It might be a cliche and often an elaborate exaggeration to term a particular event “historic”. However, few can doubt that along with the Civil Rights movements, the collapse of the Soviet Union and the fall of the Berlin Wall, the revolutions that have swept through the Arab world are no less momentous or historic.
While the first decade of the millennium got off to a bad start with the attacks on the Twin Towers in New York and the ramifications which resulted in death, destruction, war, conflict, fear, and division across the world, the second decade seems to have started off with an entirely different theme.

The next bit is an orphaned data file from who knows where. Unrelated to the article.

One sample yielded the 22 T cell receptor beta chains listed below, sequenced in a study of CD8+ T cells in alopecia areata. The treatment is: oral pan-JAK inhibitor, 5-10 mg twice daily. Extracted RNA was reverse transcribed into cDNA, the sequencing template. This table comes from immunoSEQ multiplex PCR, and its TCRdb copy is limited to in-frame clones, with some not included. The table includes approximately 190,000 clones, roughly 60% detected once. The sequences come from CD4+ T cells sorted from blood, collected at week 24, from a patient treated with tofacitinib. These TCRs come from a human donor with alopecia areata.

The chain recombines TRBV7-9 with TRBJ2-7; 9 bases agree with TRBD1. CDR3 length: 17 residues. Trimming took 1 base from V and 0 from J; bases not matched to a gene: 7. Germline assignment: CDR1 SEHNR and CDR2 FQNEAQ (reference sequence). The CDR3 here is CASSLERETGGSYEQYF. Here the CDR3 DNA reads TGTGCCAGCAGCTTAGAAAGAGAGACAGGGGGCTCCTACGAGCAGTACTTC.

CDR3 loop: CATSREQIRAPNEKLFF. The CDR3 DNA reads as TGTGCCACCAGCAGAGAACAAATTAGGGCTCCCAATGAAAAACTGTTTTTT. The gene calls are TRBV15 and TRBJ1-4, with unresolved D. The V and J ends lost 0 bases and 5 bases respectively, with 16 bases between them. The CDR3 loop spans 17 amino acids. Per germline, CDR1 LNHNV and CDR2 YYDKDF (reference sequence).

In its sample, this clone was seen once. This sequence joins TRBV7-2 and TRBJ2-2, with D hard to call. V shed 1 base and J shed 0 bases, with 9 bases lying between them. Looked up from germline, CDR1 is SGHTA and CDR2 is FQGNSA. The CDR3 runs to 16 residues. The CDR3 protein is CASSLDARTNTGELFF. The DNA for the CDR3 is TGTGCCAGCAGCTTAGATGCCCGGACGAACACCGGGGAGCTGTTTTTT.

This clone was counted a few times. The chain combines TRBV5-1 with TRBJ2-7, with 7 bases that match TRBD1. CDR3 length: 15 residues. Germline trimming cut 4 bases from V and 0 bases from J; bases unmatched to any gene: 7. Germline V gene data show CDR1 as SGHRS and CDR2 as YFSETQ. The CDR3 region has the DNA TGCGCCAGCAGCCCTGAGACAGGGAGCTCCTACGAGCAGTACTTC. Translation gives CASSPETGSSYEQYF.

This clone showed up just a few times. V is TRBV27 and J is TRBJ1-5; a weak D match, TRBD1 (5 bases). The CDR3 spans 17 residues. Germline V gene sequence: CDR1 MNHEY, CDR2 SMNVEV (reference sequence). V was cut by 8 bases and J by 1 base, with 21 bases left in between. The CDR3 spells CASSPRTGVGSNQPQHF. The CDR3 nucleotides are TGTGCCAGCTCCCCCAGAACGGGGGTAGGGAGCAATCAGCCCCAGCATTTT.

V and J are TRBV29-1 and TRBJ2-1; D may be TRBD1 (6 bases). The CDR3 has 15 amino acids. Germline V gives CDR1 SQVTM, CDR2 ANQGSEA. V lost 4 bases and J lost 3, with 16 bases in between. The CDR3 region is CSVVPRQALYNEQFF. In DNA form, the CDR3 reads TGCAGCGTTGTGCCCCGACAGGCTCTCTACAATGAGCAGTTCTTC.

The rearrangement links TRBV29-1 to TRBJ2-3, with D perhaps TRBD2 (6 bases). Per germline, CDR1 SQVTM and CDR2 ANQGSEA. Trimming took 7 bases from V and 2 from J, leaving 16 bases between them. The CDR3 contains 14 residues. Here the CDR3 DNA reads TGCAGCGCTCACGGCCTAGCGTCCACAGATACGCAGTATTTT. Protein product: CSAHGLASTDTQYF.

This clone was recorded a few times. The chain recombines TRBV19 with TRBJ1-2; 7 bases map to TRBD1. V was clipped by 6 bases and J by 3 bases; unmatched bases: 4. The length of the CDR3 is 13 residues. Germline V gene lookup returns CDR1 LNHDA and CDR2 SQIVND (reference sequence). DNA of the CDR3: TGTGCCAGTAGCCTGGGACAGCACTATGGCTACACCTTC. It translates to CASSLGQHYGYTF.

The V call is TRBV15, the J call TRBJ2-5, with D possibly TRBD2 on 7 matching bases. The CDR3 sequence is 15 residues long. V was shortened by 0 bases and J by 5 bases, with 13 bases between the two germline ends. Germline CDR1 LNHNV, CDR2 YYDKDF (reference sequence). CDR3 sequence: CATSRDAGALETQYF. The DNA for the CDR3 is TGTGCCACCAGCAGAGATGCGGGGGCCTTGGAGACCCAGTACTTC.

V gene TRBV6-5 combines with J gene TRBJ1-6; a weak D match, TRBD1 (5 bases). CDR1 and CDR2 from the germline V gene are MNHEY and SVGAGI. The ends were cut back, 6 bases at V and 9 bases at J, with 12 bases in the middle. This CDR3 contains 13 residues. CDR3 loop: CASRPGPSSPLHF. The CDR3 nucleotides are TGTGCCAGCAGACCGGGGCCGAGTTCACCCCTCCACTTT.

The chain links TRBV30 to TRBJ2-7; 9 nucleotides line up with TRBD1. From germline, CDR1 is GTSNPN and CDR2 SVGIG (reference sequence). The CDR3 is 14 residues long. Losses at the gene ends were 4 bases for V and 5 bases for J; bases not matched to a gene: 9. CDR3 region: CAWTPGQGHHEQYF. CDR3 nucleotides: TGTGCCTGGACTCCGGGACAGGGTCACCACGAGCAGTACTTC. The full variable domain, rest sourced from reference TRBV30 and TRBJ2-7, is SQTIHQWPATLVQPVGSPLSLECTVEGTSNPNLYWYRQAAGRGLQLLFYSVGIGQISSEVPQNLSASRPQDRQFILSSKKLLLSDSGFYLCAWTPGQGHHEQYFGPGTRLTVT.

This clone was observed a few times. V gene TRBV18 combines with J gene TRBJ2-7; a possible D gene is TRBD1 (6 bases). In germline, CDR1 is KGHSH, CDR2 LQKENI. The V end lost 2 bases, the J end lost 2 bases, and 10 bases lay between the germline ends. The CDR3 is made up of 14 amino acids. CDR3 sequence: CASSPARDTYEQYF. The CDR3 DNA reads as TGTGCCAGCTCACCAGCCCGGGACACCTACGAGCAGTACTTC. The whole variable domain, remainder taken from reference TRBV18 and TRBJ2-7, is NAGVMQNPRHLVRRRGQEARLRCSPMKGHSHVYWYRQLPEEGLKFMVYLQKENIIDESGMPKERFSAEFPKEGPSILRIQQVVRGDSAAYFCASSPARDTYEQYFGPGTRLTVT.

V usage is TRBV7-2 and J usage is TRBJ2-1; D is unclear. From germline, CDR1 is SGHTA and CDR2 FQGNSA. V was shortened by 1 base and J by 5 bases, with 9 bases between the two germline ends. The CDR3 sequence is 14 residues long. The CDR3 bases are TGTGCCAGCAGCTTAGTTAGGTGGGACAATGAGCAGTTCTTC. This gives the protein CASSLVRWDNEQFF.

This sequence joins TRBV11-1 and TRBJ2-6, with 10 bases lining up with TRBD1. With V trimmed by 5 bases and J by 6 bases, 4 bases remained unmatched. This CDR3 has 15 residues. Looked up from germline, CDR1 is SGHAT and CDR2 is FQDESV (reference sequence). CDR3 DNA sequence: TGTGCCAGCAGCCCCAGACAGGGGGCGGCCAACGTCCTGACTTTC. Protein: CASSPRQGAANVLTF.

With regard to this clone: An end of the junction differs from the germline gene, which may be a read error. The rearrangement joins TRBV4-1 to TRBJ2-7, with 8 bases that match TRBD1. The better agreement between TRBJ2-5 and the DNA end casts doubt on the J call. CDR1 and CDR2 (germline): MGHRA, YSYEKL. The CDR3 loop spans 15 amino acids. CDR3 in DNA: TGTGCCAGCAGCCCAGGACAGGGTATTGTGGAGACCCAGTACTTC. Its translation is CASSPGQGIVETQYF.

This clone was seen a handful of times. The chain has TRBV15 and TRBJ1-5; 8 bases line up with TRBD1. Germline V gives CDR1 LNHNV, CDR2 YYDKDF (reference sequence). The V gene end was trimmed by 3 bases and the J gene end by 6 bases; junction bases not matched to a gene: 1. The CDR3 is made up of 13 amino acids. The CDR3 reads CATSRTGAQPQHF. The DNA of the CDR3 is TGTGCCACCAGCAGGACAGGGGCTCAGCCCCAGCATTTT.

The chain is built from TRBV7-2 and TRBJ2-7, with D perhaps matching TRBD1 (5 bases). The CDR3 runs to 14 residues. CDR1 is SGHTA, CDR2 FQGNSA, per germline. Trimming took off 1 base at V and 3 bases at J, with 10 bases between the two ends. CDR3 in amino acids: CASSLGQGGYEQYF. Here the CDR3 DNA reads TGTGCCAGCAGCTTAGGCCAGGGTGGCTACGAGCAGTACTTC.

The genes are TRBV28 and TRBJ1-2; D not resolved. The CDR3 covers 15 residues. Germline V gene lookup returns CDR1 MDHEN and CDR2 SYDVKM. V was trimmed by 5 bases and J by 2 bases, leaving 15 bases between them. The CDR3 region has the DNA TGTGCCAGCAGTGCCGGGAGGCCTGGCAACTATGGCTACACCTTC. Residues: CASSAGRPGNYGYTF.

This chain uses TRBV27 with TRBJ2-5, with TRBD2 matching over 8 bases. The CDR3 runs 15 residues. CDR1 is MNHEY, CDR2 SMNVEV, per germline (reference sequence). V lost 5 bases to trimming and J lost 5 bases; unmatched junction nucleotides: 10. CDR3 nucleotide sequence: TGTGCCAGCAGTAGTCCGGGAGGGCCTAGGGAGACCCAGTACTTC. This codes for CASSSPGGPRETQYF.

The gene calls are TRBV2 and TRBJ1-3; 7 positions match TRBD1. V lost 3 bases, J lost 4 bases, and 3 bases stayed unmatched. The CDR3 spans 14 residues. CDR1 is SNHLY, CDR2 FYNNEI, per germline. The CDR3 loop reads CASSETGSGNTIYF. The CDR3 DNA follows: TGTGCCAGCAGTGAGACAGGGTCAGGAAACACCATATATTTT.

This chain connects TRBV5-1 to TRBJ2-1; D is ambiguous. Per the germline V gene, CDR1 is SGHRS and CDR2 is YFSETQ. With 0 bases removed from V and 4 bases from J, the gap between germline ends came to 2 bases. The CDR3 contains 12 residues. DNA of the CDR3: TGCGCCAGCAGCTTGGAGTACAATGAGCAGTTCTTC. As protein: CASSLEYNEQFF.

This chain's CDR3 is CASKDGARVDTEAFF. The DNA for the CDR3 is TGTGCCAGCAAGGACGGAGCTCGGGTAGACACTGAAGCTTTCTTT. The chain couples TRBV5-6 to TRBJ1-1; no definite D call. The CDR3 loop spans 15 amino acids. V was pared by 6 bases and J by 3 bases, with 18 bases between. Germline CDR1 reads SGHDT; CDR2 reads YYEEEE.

The “Arab Spring” fully deserves to be labelled “historic” for two main reasons.
The first is that the sweeping changes and transformations taking place were totally and completely unexpected, and almost without any introductions or preliminary phases.
Speaking to a political analyst from Tunisia, where the tidal wave commenced in January this year, he assured me that despite his expert knowledge and close following of Tunisian politics and society, he could never have predicted what then happened. The same is true for Egypt, Libya, Yemen, Syria and other locations throughout the Arab world.
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